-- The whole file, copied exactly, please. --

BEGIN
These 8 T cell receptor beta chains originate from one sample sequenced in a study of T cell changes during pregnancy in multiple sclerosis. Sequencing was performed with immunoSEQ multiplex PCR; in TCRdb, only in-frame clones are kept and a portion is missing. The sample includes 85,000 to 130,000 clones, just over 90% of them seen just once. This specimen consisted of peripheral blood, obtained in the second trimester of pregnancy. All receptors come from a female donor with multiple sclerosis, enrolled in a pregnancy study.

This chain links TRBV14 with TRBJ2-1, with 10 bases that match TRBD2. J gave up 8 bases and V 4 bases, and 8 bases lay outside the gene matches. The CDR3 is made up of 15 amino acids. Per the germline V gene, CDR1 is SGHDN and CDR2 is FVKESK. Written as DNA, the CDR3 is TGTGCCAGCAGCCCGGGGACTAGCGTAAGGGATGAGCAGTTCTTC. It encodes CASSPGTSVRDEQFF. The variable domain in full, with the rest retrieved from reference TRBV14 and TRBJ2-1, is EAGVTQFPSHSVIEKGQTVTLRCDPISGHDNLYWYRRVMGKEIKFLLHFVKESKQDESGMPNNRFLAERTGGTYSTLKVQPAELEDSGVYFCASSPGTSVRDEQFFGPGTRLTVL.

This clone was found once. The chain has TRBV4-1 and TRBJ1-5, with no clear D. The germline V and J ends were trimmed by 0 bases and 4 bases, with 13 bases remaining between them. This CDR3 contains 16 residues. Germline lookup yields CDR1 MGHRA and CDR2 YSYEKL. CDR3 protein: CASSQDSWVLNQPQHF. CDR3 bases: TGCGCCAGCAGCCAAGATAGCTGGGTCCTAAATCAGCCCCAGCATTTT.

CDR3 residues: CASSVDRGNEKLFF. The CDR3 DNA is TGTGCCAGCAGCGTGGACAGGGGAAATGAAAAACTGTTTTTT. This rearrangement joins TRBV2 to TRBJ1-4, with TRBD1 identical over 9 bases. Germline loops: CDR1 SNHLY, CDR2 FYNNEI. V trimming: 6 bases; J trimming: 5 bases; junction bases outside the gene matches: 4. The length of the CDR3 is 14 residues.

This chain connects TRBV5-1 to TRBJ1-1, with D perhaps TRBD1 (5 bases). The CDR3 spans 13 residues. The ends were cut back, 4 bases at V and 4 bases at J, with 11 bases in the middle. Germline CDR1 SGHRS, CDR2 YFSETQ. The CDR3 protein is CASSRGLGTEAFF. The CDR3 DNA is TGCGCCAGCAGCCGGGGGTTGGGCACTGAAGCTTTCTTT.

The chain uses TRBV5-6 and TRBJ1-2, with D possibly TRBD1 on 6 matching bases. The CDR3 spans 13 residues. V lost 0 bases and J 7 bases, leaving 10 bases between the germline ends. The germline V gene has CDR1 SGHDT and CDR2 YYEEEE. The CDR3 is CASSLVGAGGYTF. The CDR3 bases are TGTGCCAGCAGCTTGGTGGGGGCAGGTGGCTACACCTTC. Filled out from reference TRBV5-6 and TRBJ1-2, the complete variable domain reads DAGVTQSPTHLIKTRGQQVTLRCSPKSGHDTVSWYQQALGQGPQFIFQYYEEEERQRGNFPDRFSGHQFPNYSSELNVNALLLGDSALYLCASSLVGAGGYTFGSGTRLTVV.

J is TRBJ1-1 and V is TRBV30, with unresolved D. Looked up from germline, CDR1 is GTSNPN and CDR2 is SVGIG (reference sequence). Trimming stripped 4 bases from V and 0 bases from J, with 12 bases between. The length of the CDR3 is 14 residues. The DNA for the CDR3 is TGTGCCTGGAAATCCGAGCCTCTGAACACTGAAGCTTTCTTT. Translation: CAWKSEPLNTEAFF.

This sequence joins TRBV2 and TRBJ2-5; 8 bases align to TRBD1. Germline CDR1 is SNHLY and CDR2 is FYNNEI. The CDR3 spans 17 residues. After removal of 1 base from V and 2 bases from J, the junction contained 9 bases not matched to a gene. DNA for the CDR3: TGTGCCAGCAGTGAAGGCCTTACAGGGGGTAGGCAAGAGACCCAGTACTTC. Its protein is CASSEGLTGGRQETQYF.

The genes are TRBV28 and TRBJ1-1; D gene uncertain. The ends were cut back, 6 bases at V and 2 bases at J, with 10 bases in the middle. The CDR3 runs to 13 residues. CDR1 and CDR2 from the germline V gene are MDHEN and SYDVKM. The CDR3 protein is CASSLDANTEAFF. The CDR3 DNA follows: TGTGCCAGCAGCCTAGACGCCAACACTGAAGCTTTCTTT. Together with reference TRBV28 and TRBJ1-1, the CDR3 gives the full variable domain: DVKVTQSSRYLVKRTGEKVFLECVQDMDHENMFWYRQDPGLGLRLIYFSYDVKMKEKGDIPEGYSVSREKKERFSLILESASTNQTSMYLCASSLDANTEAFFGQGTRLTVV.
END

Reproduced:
These 8 T cell receptor beta chains originate from one sample sequenced in a study of T cell changes during pregnancy in multiple sclerosis. Sequencing was performed with immunoSEQ multiplex PCR; in TCRdb, only in-frame clones are kept and a portion is missing. The sample includes 85,000 to 130,000 clones, just over 90% of them seen just once. This specimen consisted of peripheral blood, obtained in the second trimester of pregnancy. All receptors come from a female donor with multiple sclerosis, enrolled in a pregnancy study.

This chain links TRBV14 with TRBJ2-1, with 10 bases that match TRBD2. J gave up 8 bases and V 4 bases, and 8 bases lay outside the gene matches. The CDR3 is made up of 15 amino acids. Per the germline V gene, CDR1 is SGHDN and CDR2 is FVKESK. Written as DNA, the CDR3 is TGTGCCAGCAGCCCGGGGACTAGCGTAAGGGATGAGCAGTTCTTC. It encodes CASSPGTSVRDEQFF. The variable domain in full, with the rest retrieved from reference TRBV14 and TRBJ2-1, is EAGVTQFPSHSVIEKGQTVTLRCDPISGHDNLYWYRRVMGKEIKFLLHFVKESKQDESGMPNNRFLAERTGGTYSTLKVQPAELEDSGVYFCASSPGTSVRDEQFFGPGTRLTVL.

This clone was found once. The chain has TRBV4-1 and TRBJ1-5, with no clear D. The germline V and J ends were trimmed by 0 bases and 4 bases, with 13 bases remaining between them. This CDR3 contains 16 residues. Germline lookup yields CDR1 MGHRA and CDR2 YSYEKL. CDR3 protein: CASSQDSWVLNQPQHF. CDR3 bases: TGCGCCAGCAGCCAAGATAGCTGGGTCCTAAATCAGCCCCAGCATTTT.

CDR3 residues: CASSVDRGNEKLFF. The CDR3 DNA is TGTGCCAGCAGCGTGGACAGGGGAAATGAAAAACTGTTTTTT. This rearrangement joins TRBV2 to TRBJ1-4, with TRBD1 identical over 9 bases. Germline loops: CDR1 SNHLY, CDR2 FYNNEI. V trimming: 6 bases; J trimming: 5 bases; junction bases outside the gene matches: 4. The length of the CDR3 is 14 residues.

This chain connects TRBV5-1 to TRBJ1-1, with D perhaps TRBD1 (5 bases). The CDR3 spans 13 residues. The ends were cut back, 4 bases at V and 4 bases at J, with 11 bases in the middle. Germline CDR1 SGHRS, CDR2 YFSETQ. The CDR3 protein is CASSRGLGTEAFF. The CDR3 DNA is TGCGCCAGCAGCCGGGGGTTGGGCACTGAAGCTTTCTTT.

The chain uses TRBV5-6 and TRBJ1-2, with D possibly TRBD1 on 6 matching bases. The CDR3 spans 13 residues. V lost 0 bases and J 7 bases, leaving 10 bases between the germline ends. The germline V gene has CDR1 SGHDT and CDR2 YYEEEE. The CDR3 is CASSLVGAGGYTF. The CDR3 bases are TGTGCCAGCAGCTTGGTGGGGGCAGGTGGCTACACCTTC. Filled out from reference TRBV5-6 and TRBJ1-2, the complete variable domain reads DAGVTQSPTHLIKTRGQQVTLRCSPKSGHDTVSWYQQALGQGPQFIFQYYEEEERQRGNFPDRFSGHQFPNYSSELNVNALLLGDSALYLCASSLVGAGGYTFGSGTRLTVV.

J is TRBJ1-1 and V is TRBV30, with unresolved D. Looked up from germline, CDR1 is GTSNPN and CDR2 is SVGIG (reference sequence). Trimming stripped 4 bases from V and 0 bases from J, with 12 bases between. The length of the CDR3 is 14 residues. The DNA for the CDR3 is TGTGCCTGGAAATCCGAGCCTCTGAACACTGAAGCTTTCTTT. Translation: CAWKSEPLNTEAFF.

This sequence joins TRBV2 and TRBJ2-5; 8 bases align to TRBD1. Germline CDR1 is SNHLY and CDR2 is FYNNEI. The CDR3 spans 17 residues. After removal of 1 base from V and 2 bases from J, the junction contained 9 bases not matched to a gene. DNA for the CDR3: TGTGCCAGCAGTGAAGGCCTTACAGGGGGTAGGCAAGAGACCCAGTACTTC. Its protein is CASSEGLTGGRQETQYF.

The genes are TRBV28 and TRBJ1-1; D gene uncertain. The ends were cut back, 6 bases at V and 2 bases at J, with 10 bases in the middle. The CDR3 runs to 13 residues. CDR1 and CDR2 from the germline V gene are MDHEN and SYDVKM. The CDR3 protein is CASSLDANTEAFF. The CDR3 DNA follows: TGTGCCAGCAGCCTAGACGCCAACACTGAAGCTTTCTTT. Together with reference TRBV28 and TRBJ1-1, the CDR3 gives the full variable domain: DVKVTQSSRYLVKRTGEKVFLECVQDMDHENMFWYRQDPGLGLRLIYFSYDVKMKEKGDIPEGYSVSREKKERFSLILESASTNQTSMYLCASSLDANTEAFFGQGTRLTVV.